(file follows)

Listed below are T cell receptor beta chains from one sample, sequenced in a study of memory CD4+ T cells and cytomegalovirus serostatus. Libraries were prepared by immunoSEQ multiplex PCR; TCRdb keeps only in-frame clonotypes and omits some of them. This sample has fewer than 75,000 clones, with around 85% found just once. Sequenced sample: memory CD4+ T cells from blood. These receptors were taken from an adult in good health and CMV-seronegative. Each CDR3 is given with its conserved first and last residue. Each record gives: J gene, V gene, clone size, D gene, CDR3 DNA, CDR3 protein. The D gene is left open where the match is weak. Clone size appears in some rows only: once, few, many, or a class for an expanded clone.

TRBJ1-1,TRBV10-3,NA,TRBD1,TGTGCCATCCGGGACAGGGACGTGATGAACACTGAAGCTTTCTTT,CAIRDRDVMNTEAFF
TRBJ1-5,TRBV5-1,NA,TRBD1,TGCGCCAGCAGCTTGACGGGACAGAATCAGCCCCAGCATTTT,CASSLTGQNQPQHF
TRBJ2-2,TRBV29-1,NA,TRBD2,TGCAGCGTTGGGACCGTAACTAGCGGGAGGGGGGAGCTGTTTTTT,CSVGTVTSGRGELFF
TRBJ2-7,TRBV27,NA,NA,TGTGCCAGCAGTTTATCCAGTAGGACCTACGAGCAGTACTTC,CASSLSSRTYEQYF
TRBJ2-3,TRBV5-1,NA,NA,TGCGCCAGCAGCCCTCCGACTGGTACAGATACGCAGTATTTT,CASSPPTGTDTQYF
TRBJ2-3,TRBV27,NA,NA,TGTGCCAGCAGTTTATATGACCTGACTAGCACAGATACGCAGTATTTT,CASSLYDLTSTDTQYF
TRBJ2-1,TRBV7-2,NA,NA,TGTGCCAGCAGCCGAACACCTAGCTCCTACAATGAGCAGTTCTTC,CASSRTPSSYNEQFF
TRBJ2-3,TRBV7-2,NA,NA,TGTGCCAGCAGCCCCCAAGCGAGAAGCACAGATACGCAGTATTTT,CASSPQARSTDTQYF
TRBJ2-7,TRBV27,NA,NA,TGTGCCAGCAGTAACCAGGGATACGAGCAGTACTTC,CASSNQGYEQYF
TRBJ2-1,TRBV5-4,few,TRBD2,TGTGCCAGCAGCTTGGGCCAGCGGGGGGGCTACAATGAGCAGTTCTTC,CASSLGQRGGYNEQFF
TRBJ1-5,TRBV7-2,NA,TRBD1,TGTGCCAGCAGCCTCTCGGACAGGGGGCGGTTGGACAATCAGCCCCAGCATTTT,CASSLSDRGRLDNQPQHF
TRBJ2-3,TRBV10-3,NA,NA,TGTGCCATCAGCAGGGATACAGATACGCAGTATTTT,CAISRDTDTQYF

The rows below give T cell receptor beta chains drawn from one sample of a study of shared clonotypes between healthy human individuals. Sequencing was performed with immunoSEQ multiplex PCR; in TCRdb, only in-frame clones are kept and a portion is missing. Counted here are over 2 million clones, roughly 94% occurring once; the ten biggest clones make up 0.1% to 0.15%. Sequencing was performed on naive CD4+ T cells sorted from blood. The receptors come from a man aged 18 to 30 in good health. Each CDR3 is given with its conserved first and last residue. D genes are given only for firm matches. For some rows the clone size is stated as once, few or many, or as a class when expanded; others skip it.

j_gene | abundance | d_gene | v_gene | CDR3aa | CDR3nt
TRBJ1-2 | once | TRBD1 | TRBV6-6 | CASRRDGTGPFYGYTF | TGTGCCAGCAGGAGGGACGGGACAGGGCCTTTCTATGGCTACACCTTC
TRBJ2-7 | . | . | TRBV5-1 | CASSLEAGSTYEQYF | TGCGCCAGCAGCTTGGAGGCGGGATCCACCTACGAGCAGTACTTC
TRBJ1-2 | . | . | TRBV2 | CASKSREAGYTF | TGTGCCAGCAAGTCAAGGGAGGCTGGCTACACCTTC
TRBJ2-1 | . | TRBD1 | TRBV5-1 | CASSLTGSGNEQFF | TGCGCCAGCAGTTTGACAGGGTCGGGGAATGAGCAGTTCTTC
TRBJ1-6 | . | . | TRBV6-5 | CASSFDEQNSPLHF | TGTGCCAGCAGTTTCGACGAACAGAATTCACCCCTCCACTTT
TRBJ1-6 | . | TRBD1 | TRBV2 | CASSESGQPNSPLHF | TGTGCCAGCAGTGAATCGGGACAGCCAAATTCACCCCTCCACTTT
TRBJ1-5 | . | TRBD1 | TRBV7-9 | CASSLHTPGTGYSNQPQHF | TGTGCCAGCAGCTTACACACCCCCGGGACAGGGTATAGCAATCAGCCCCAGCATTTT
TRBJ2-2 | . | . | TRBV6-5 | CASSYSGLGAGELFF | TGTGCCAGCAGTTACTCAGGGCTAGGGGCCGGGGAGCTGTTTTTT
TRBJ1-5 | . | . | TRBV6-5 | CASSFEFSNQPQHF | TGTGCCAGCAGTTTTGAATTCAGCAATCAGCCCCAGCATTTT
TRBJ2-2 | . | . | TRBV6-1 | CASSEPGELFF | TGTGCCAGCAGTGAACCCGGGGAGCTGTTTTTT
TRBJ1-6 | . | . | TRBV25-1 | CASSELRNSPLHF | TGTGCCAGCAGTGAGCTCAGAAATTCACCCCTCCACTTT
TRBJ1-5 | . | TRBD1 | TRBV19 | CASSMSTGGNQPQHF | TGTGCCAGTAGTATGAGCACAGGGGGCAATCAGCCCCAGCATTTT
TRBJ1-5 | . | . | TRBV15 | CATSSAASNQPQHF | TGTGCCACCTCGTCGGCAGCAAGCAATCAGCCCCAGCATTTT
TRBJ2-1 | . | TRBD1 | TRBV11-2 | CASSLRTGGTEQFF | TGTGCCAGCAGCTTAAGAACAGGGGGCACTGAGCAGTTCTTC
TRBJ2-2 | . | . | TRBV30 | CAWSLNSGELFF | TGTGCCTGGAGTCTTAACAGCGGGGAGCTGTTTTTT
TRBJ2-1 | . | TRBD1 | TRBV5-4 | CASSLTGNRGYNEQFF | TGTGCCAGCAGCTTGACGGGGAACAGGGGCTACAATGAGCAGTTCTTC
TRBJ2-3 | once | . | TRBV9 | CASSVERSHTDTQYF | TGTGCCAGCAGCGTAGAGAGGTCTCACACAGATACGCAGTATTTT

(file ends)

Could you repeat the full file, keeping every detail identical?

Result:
Listed below are T cell receptor beta chains from one sample, sequenced in a study of memory CD4+ T cells and cytomegalovirus serostatus. Libraries were prepared by immunoSEQ multiplex PCR; TCRdb keeps only in-frame clonotypes and omits some of them. This sample has fewer than 75,000 clones, with around 85% found just once. Sequenced sample: memory CD4+ T cells from blood. These receptors were taken from an adult in good health and CMV-seronegative. Each CDR3 is given with its conserved first and last residue. Each record gives: J gene, V gene, clone size, D gene, CDR3 DNA, CDR3 protein. The D gene is left open where the match is weak. Clone size appears in some rows only: once, few, many, or a class for an expanded clone.

TRBJ1-1,TRBV10-3,NA,TRBD1,TGTGCCATCCGGGACAGGGACGTGATGAACACTGAAGCTTTCTTT,CAIRDRDVMNTEAFF
TRBJ1-5,TRBV5-1,NA,TRBD1,TGCGCCAGCAGCTTGACGGGACAGAATCAGCCCCAGCATTTT,CASSLTGQNQPQHF
TRBJ2-2,TRBV29-1,NA,TRBD2,TGCAGCGTTGGGACCGTAACTAGCGGGAGGGGGGAGCTGTTTTTT,CSVGTVTSGRGELFF
TRBJ2-7,TRBV27,NA,NA,TGTGCCAGCAGTTTATCCAGTAGGACCTACGAGCAGTACTTC,CASSLSSRTYEQYF
TRBJ2-3,TRBV5-1,NA,NA,TGCGCCAGCAGCCCTCCGACTGGTACAGATACGCAGTATTTT,CASSPPTGTDTQYF
TRBJ2-3,TRBV27,NA,NA,TGTGCCAGCAGTTTATATGACCTGACTAGCACAGATACGCAGTATTTT,CASSLYDLTSTDTQYF
TRBJ2-1,TRBV7-2,NA,NA,TGTGCCAGCAGCCGAACACCTAGCTCCTACAATGAGCAGTTCTTC,CASSRTPSSYNEQFF
TRBJ2-3,TRBV7-2,NA,NA,TGTGCCAGCAGCCCCCAAGCGAGAAGCACAGATACGCAGTATTTT,CASSPQARSTDTQYF
TRBJ2-7,TRBV27,NA,NA,TGTGCCAGCAGTAACCAGGGATACGAGCAGTACTTC,CASSNQGYEQYF
TRBJ2-1,TRBV5-4,few,TRBD2,TGTGCCAGCAGCTTGGGCCAGCGGGGGGGCTACAATGAGCAGTTCTTC,CASSLGQRGGYNEQFF
TRBJ1-5,TRBV7-2,NA,TRBD1,TGTGCCAGCAGCCTCTCGGACAGGGGGCGGTTGGACAATCAGCCCCAGCATTTT,CASSLSDRGRLDNQPQHF
TRBJ2-3,TRBV10-3,NA,NA,TGTGCCATCAGCAGGGATACAGATACGCAGTATTTT,CAISRDTDTQYF

The rows below give T cell receptor beta chains drawn from one sample of a study of shared clonotypes between healthy human individuals. Sequencing was performed with immunoSEQ multiplex PCR; in TCRdb, only in-frame clones are kept and a portion is missing. Counted here are over 2 million clones, roughly 94% occurring once; the ten biggest clones make up 0.1% to 0.15%. Sequencing was performed on naive CD4+ T cells sorted from blood. The receptors come from a man aged 18 to 30 in good health. Each CDR3 is given with its conserved first and last residue. D genes are given only for firm matches. For some rows the clone size is stated as once, few or many, or as a class when expanded; others skip it.

j_gene | abundance | d_gene | v_gene | CDR3aa | CDR3nt
TRBJ1-2 | once | TRBD1 | TRBV6-6 | CASRRDGTGPFYGYTF | TGTGCCAGCAGGAGGGACGGGACAGGGCCTTTCTATGGCTACACCTTC
TRBJ2-7 | . | . | TRBV5-1 | CASSLEAGSTYEQYF | TGCGCCAGCAGCTTGGAGGCGGGATCCACCTACGAGCAGTACTTC
TRBJ1-2 | . | . | TRBV2 | CASKSREAGYTF | TGTGCCAGCAAGTCAAGGGAGGCTGGCTACACCTTC
TRBJ2-1 | . | TRBD1 | TRBV5-1 | CASSLTGSGNEQFF | TGCGCCAGCAGTTTGACAGGGTCGGGGAATGAGCAGTTCTTC
TRBJ1-6 | . | . | TRBV6-5 | CASSFDEQNSPLHF | TGTGCCAGCAGTTTCGACGAACAGAATTCACCCCTCCACTTT
TRBJ1-6 | . | TRBD1 | TRBV2 | CASSESGQPNSPLHF | TGTGCCAGCAGTGAATCGGGACAGCCAAATTCACCCCTCCACTTT
TRBJ1-5 | . | TRBD1 | TRBV7-9 | CASSLHTPGTGYSNQPQHF | TGTGCCAGCAGCTTACACACCCCCGGGACAGGGTATAGCAATCAGCCCCAGCATTTT
TRBJ2-2 | . | . | TRBV6-5 | CASSYSGLGAGELFF | TGTGCCAGCAGTTACTCAGGGCTAGGGGCCGGGGAGCTGTTTTTT
TRBJ1-5 | . | . | TRBV6-5 | CASSFEFSNQPQHF | TGTGCCAGCAGTTTTGAATTCAGCAATCAGCCCCAGCATTTT
TRBJ2-2 | . | . | TRBV6-1 | CASSEPGELFF | TGTGCCAGCAGTGAACCCGGGGAGCTGTTTTTT
TRBJ1-6 | . | . | TRBV25-1 | CASSELRNSPLHF | TGTGCCAGCAGTGAGCTCAGAAATTCACCCCTCCACTTT
TRBJ1-5 | . | TRBD1 | TRBV19 | CASSMSTGGNQPQHF | TGTGCCAGTAGTATGAGCACAGGGGGCAATCAGCCCCAGCATTTT
TRBJ1-5 | . | . | TRBV15 | CATSSAASNQPQHF | TGTGCCACCTCGTCGGCAGCAAGCAATCAGCCCCAGCATTTT
TRBJ2-1 | . | TRBD1 | TRBV11-2 | CASSLRTGGTEQFF | TGTGCCAGCAGCTTAAGAACAGGGGGCACTGAGCAGTTCTTC
TRBJ2-2 | . | . | TRBV30 | CAWSLNSGELFF | TGTGCCTGGAGTCTTAACAGCGGGGAGCTGTTTTTT
TRBJ2-1 | . | TRBD1 | TRBV5-4 | CASSLTGNRGYNEQFF | TGTGCCAGCAGCTTGACGGGGAACAGGGGCTACAATGAGCAGTTCTTC
TRBJ2-3 | once | . | TRBV9 | CASSVERSHTDTQYF | TGTGCCAGCAGCGTAGAGAGGTCTCACACAGATACGCAGTATTTT